“Rawls, I think was his name, or Rawlings.” Bonnet was frowning slightly, head turned toward the sound. “I’d not the pleasure of his acquaintance, though; I might be mistaken.”

“I’m sorry—I still have no idea what you’re talking about.” I was trying simultaneously to hold his gaze and to scan the ground nearby for anything that might be used as a weapon. Bonnet had a pistol in his belt, and a knife, but showed no disposition to draw either one. Why should he? A woman with an armload of two-year-old was not any sort of threat.

One thick blond brow flicked up, but he seemed in no great hurry, whatever he was about.

“No? Well, ’twas Wolff, as I was sayin’. It was a tooth to be drawn or somesuch; he met with this sawbones in Cross Creek. Bought the fellow a drink in reward, and spent the evening inside a wine-skin with him, in the end. Ye’ll know the Lieutenant’s weakness for the drink—the doctor was another sot, I hear, and the two of them thick as thieves before the dawn. Rawlings let out that he’d seen a great quantity of gold at River Run, for he’d just come from there, see?”

Rawlings had either passed out or sobered up enough to say no more, but the revelation had been enough to renew the Lieutenant’s determination to gain the hand—and property—of Jocasta Cameron.

“The lady would be havin’ none of him, though, and then she ups and declares as she’ll be takin’ the one-armed fella instead. ’Twas a cruel blow to the Lieutenant’s pride, alas.” He grinned at that, showing a missing molar on one side.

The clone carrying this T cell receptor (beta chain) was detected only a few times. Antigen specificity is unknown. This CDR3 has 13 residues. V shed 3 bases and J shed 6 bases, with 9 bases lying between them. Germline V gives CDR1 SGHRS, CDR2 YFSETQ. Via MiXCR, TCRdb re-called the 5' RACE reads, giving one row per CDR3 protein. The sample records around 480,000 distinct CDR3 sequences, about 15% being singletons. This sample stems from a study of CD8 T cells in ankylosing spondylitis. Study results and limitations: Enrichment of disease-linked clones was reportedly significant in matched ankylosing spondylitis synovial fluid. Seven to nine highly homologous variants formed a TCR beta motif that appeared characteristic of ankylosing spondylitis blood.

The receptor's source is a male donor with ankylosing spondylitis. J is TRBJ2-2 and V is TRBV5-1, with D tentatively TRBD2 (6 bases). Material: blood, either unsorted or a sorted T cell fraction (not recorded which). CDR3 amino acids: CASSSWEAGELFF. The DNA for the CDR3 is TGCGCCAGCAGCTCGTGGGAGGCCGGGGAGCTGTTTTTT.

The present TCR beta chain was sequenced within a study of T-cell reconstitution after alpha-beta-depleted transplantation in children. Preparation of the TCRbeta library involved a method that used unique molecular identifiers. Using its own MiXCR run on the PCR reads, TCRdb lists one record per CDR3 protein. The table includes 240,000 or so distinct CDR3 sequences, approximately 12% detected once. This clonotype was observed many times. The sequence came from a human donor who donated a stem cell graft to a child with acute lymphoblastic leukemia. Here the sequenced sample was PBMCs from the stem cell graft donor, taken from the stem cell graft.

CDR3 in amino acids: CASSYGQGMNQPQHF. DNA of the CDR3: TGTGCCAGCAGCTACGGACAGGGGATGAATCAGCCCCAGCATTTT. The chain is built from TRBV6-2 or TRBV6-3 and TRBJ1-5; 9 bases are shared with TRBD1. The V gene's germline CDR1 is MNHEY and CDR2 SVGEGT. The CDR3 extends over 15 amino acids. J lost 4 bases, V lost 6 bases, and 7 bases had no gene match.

Lieutenant Wolff, furious and baffled, appealed to his particular friend, Randall Lillywhite, for advice.

“Why, that—so that’s why he arrested the priest at the Gathering? To prevent him marrying Mrs. Cameron to Duncan Innes?”

Bonnet nodded.

“That would be the way of it. A matter of delay, ye might say, so as to be havin’ the opportunity of lookin’ further into the matter.”

Said opportunity had occurred at the wedding. As we had theorized, someone—Lieutenant Wolff—had in fact attempted to drug Duncan Innes with a cup of punch spiked with laudanum. The plan had been to render him insensible and pitch him into the river. During the uproar occasioned by Duncan’s disappearance and presumedly accidental death, Wolff would have the chance to search the premises thoroughly for the gold—and eventually, to renew his addresses to Jocasta.

“But the black bitch drank the stuff herself,” he said dispassionately. “Didn’t die of it, worse luck—but she could have said who gave the cup to her, of course, and so Wolff slipped round and mixed ground glass into the gruel they were after feedin’ her.”

“What I want to know,” I said, “is just how you got involved in this. Why were you there at River Run?”